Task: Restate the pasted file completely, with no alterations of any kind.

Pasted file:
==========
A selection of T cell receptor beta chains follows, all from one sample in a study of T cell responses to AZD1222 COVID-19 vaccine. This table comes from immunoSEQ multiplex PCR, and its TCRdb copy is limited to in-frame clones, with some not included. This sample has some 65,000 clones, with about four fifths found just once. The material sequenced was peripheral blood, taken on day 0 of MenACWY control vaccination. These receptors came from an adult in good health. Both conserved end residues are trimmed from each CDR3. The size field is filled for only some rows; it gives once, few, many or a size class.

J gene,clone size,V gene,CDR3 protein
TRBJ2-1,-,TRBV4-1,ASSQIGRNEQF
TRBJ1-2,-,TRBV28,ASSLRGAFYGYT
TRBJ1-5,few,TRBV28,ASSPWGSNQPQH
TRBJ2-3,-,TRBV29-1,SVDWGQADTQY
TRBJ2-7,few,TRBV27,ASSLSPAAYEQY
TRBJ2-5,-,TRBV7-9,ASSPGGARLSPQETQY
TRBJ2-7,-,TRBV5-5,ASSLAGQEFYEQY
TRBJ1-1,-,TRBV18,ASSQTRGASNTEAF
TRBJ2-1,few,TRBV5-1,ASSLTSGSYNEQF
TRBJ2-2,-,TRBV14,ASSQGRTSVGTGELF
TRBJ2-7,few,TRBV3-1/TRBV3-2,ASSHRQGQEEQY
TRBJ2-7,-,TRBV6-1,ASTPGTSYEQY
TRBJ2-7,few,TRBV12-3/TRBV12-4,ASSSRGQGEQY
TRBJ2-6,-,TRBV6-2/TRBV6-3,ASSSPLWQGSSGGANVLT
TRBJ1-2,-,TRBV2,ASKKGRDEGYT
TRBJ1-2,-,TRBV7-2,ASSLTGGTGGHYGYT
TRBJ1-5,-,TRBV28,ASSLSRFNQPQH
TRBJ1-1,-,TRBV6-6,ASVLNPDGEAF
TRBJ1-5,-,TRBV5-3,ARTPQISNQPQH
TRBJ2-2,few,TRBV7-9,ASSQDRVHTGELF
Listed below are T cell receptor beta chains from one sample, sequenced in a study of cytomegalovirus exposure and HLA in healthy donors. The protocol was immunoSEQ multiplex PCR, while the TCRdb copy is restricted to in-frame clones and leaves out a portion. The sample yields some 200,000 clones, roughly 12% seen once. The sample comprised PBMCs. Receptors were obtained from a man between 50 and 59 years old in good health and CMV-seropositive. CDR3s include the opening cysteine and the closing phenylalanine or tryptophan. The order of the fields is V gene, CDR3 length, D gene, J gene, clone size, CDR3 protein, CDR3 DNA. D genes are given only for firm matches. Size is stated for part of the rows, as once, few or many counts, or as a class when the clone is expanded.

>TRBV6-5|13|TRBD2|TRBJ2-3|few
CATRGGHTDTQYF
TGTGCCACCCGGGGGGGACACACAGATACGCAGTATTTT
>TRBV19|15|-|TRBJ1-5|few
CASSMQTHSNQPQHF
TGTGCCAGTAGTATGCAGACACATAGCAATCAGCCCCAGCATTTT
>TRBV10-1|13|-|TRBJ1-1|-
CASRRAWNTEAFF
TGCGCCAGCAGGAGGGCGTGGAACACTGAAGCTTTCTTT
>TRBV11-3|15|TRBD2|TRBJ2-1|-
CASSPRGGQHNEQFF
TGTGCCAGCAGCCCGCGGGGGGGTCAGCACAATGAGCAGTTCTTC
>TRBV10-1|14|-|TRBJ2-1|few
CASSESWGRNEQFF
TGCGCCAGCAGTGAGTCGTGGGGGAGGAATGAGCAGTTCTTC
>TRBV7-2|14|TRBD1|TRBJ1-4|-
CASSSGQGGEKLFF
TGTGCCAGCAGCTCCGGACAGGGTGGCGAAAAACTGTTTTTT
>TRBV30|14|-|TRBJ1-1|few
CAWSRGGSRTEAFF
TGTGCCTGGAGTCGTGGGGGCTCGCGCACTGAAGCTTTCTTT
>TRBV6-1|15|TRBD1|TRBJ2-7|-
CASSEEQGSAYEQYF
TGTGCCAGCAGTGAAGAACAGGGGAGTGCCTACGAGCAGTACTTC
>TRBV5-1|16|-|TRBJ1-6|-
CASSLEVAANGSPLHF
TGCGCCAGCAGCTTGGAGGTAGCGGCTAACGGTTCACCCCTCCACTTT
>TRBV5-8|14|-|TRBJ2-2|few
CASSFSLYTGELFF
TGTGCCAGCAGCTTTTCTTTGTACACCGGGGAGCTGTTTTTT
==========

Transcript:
A selection of T cell receptor beta chains follows, all from one sample in a study of T cell responses to AZD1222 COVID-19 vaccine. This table comes from immunoSEQ multiplex PCR, and its TCRdb copy is limited to in-frame clones, with some not included. This sample has some 65,000 clones, with about four fifths found just once. The material sequenced was peripheral blood, taken on day 0 of MenACWY control vaccination. These receptors came from an adult in good health. Both conserved end residues are trimmed from each CDR3. The size field is filled for only some rows; it gives once, few, many or a size class.

J gene,clone size,V gene,CDR3 protein
TRBJ2-1,-,TRBV4-1,ASSQIGRNEQF
TRBJ1-2,-,TRBV28,ASSLRGAFYGYT
TRBJ1-5,few,TRBV28,ASSPWGSNQPQH
TRBJ2-3,-,TRBV29-1,SVDWGQADTQY
TRBJ2-7,few,TRBV27,ASSLSPAAYEQY
TRBJ2-5,-,TRBV7-9,ASSPGGARLSPQETQY
TRBJ2-7,-,TRBV5-5,ASSLAGQEFYEQY
TRBJ1-1,-,TRBV18,ASSQTRGASNTEAF
TRBJ2-1,few,TRBV5-1,ASSLTSGSYNEQF
TRBJ2-2,-,TRBV14,ASSQGRTSVGTGELF
TRBJ2-7,few,TRBV3-1/TRBV3-2,ASSHRQGQEEQY
TRBJ2-7,-,TRBV6-1,ASTPGTSYEQY
TRBJ2-7,few,TRBV12-3/TRBV12-4,ASSSRGQGEQY
TRBJ2-6,-,TRBV6-2/TRBV6-3,ASSSPLWQGSSGGANVLT
TRBJ1-2,-,TRBV2,ASKKGRDEGYT
TRBJ1-2,-,TRBV7-2,ASSLTGGTGGHYGYT
TRBJ1-5,-,TRBV28,ASSLSRFNQPQH
TRBJ1-1,-,TRBV6-6,ASVLNPDGEAF
TRBJ1-5,-,TRBV5-3,ARTPQISNQPQH
TRBJ2-2,few,TRBV7-9,ASSQDRVHTGELF
Listed below are T cell receptor beta chains from one sample, sequenced in a study of cytomegalovirus exposure and HLA in healthy donors. The protocol was immunoSEQ multiplex PCR, while the TCRdb copy is restricted to in-frame clones and leaves out a portion. The sample yields some 200,000 clones, roughly 12% seen once. The sample comprised PBMCs. Receptors were obtained from a man between 50 and 59 years old in good health and CMV-seropositive. CDR3s include the opening cysteine and the closing phenylalanine or tryptophan. The order of the fields is V gene, CDR3 length, D gene, J gene, clone size, CDR3 protein, CDR3 DNA. D genes are given only for firm matches. Size is stated for part of the rows, as once, few or many counts, or as a class when the clone is expanded.

>TRBV6-5|13|TRBD2|TRBJ2-3|few
CATRGGHTDTQYF
TGTGCCACCCGGGGGGGACACACAGATACGCAGTATTTT
>TRBV19|15|-|TRBJ1-5|few
CASSMQTHSNQPQHF
TGTGCCAGTAGTATGCAGACACATAGCAATCAGCCCCAGCATTTT
>TRBV10-1|13|-|TRBJ1-1|-
CASRRAWNTEAFF
TGCGCCAGCAGGAGGGCGTGGAACACTGAAGCTTTCTTT
>TRBV11-3|15|TRBD2|TRBJ2-1|-
CASSPRGGQHNEQFF
TGTGCCAGCAGCCCGCGGGGGGGTCAGCACAATGAGCAGTTCTTC
>TRBV10-1|14|-|TRBJ2-1|few
CASSESWGRNEQFF
TGCGCCAGCAGTGAGTCGTGGGGGAGGAATGAGCAGTTCTTC
>TRBV7-2|14|TRBD1|TRBJ1-4|-
CASSSGQGGEKLFF
TGTGCCAGCAGCTCCGGACAGGGTGGCGAAAAACTGTTTTTT
>TRBV30|14|-|TRBJ1-1|few
CAWSRGGSRTEAFF
TGTGCCTGGAGTCGTGGGGGCTCGCGCACTGAAGCTTTCTTT
>TRBV6-1|15|TRBD1|TRBJ2-7|-
CASSEEQGSAYEQYF
TGTGCCAGCAGTGAAGAACAGGGGAGTGCCTACGAGCAGTACTTC
>TRBV5-1|16|-|TRBJ1-6|-
CASSLEVAANGSPLHF
TGCGCCAGCAGCTTGGAGGTAGCGGCTAACGGTTCACCCCTCCACTTT
>TRBV5-8|14|-|TRBJ2-2|few
CASSFSLYTGELFF
TGTGCCAGCAGCTTTTCTTTGTACACCGGGGAGCTGTTTTTT